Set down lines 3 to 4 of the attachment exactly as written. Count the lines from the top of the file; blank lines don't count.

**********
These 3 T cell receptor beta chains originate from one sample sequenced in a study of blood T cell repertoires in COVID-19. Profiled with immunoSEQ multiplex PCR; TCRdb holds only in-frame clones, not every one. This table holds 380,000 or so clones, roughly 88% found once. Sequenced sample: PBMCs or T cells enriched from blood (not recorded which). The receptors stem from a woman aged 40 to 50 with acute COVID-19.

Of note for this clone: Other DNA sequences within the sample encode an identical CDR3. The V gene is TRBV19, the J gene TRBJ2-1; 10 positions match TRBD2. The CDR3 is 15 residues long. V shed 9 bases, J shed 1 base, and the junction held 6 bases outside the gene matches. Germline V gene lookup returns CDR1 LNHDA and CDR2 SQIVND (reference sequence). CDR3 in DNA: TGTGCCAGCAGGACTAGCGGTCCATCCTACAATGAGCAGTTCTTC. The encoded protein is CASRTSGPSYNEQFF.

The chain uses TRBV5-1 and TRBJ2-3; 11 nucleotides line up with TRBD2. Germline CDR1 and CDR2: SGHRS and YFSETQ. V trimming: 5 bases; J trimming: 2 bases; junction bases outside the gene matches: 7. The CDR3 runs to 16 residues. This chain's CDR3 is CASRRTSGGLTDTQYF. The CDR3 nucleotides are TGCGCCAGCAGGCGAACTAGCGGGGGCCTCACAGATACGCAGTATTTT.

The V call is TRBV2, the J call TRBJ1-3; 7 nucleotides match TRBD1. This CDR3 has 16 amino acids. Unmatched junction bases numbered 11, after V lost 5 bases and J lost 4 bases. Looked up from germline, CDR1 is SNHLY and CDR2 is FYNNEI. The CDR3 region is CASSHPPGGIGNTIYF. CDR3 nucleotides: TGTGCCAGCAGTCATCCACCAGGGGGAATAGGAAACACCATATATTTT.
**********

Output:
The chain uses TRBV5-1 and TRBJ2-3; 11 nucleotides line up with TRBD2. Germline CDR1 and CDR2: SGHRS and YFSETQ. V trimming: 5 bases; J trimming: 2 bases; junction bases outside the gene matches: 7. The CDR3 runs to 16 residues. This chain's CDR3 is CASRRTSGGLTDTQYF. The CDR3 nucleotides are TGCGCCAGCAGGCGAACTAGCGGGGGCCTCACAGATACGCAGTATTTT.

The V call is TRBV2, the J call TRBJ1-3; 7 nucleotides match TRBD1. This CDR3 has 16 amino acids. Unmatched junction bases numbered 11, after V lost 5 bases and J lost 4 bases. Looked up from germline, CDR1 is SNHLY and CDR2 is FYNNEI. The CDR3 region is CASSHPPGGIGNTIYF. CDR3 nucleotides: TGTGCCAGCAGTCATCCACCAGGGGGAATAGGAAACACCATATATTTT.